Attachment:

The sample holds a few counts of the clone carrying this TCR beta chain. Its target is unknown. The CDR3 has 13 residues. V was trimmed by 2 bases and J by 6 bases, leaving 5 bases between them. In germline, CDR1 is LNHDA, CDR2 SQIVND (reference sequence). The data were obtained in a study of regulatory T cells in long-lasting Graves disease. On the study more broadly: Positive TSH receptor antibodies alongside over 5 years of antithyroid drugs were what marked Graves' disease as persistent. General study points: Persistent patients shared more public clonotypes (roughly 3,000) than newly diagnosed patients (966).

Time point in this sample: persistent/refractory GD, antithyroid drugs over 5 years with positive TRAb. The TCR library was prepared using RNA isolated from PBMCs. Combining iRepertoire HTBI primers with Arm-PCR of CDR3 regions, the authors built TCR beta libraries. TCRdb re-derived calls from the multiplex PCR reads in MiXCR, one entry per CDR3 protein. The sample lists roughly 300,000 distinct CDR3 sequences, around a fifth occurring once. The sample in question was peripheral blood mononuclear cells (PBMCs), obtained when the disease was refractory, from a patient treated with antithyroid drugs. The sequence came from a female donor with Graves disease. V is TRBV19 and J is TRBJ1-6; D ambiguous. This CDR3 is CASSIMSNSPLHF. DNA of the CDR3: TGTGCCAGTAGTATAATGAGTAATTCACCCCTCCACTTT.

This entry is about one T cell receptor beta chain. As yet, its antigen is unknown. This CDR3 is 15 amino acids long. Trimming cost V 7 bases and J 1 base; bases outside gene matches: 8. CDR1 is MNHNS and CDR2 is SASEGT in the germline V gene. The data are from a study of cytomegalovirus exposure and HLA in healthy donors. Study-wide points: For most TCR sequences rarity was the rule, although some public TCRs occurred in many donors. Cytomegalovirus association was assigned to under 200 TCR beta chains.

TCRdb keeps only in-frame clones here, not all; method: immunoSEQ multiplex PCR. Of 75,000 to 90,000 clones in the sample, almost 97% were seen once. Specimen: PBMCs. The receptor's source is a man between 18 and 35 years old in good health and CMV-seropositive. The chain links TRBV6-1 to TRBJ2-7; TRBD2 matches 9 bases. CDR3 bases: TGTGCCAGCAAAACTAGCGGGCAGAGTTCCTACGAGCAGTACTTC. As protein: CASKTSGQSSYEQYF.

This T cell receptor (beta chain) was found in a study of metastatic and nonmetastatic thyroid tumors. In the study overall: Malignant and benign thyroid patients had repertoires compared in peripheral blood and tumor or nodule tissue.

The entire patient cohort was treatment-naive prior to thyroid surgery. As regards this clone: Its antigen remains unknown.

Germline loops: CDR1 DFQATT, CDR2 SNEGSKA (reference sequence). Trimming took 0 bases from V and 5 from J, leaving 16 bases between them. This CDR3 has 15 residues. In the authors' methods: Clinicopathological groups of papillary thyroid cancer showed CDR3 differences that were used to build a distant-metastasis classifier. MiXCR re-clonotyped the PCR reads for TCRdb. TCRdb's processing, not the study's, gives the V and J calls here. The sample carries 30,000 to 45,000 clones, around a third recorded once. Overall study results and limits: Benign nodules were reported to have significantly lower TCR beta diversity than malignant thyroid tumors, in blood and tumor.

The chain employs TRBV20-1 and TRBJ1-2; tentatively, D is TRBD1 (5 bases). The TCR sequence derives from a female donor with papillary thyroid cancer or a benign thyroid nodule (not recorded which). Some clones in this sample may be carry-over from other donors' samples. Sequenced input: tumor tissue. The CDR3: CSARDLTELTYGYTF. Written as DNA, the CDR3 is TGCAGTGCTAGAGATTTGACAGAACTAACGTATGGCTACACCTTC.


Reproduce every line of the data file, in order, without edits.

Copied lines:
The sample holds a few counts of the clone carrying this TCR beta chain. Its target is unknown. The CDR3 has 13 residues. V was trimmed by 2 bases and J by 6 bases, leaving 5 bases between them. In germline, CDR1 is LNHDA, CDR2 SQIVND (reference sequence). The data were obtained in a study of regulatory T cells in long-lasting Graves disease. On the study more broadly: Positive TSH receptor antibodies alongside over 5 years of antithyroid drugs were what marked Graves' disease as persistent. General study points: Persistent patients shared more public clonotypes (roughly 3,000) than newly diagnosed patients (966).

Time point in this sample: persistent/refractory GD, antithyroid drugs over 5 years with positive TRAb. The TCR library was prepared using RNA isolated from PBMCs. Combining iRepertoire HTBI primers with Arm-PCR of CDR3 regions, the authors built TCR beta libraries. TCRdb re-derived calls from the multiplex PCR reads in MiXCR, one entry per CDR3 protein. The sample lists roughly 300,000 distinct CDR3 sequences, around a fifth occurring once. The sample in question was peripheral blood mononuclear cells (PBMCs), obtained when the disease was refractory, from a patient treated with antithyroid drugs. The sequence came from a female donor with Graves disease. V is TRBV19 and J is TRBJ1-6; D ambiguous. This CDR3 is CASSIMSNSPLHF. DNA of the CDR3: TGTGCCAGTAGTATAATGAGTAATTCACCCCTCCACTTT.

This entry is about one T cell receptor beta chain. As yet, its antigen is unknown. This CDR3 is 15 amino acids long. Trimming cost V 7 bases and J 1 base; bases outside gene matches: 8. CDR1 is MNHNS and CDR2 is SASEGT in the germline V gene. The data are from a study of cytomegalovirus exposure and HLA in healthy donors. Study-wide points: For most TCR sequences rarity was the rule, although some public TCRs occurred in many donors. Cytomegalovirus association was assigned to under 200 TCR beta chains.

TCRdb keeps only in-frame clones here, not all; method: immunoSEQ multiplex PCR. Of 75,000 to 90,000 clones in the sample, almost 97% were seen once. Specimen: PBMCs. The receptor's source is a man between 18 and 35 years old in good health and CMV-seropositive. The chain links TRBV6-1 to TRBJ2-7; TRBD2 matches 9 bases. CDR3 bases: TGTGCCAGCAAAACTAGCGGGCAGAGTTCCTACGAGCAGTACTTC. As protein: CASKTSGQSSYEQYF.

This T cell receptor (beta chain) was found in a study of metastatic and nonmetastatic thyroid tumors. In the study overall: Malignant and benign thyroid patients had repertoires compared in peripheral blood and tumor or nodule tissue.

The entire patient cohort was treatment-naive prior to thyroid surgery. As regards this clone: Its antigen remains unknown.

Germline loops: CDR1 DFQATT, CDR2 SNEGSKA (reference sequence). Trimming took 0 bases from V and 5 from J, leaving 16 bases between them. This CDR3 has 15 residues. In the authors' methods: Clinicopathological groups of papillary thyroid cancer showed CDR3 differences that were used to build a distant-metastasis classifier. MiXCR re-clonotyped the PCR reads for TCRdb. TCRdb's processing, not the study's, gives the V and J calls here. The sample carries 30,000 to 45,000 clones, around a third recorded once. Overall study results and limits: Benign nodules were reported to have significantly lower TCR beta diversity than malignant thyroid tumors, in blood and tumor.

The chain employs TRBV20-1 and TRBJ1-2; tentatively, D is TRBD1 (5 bases). The TCR sequence derives from a female donor with papillary thyroid cancer or a benign thyroid nodule (not recorded which). Some clones in this sample may be carry-over from other donors' samples. Sequenced input: tumor tissue. The CDR3: CSARDLTELTYGYTF. Written as DNA, the CDR3 is TGCAGTGCTAGAGATTTGACAGAACTAACGTATGGCTACACCTTC.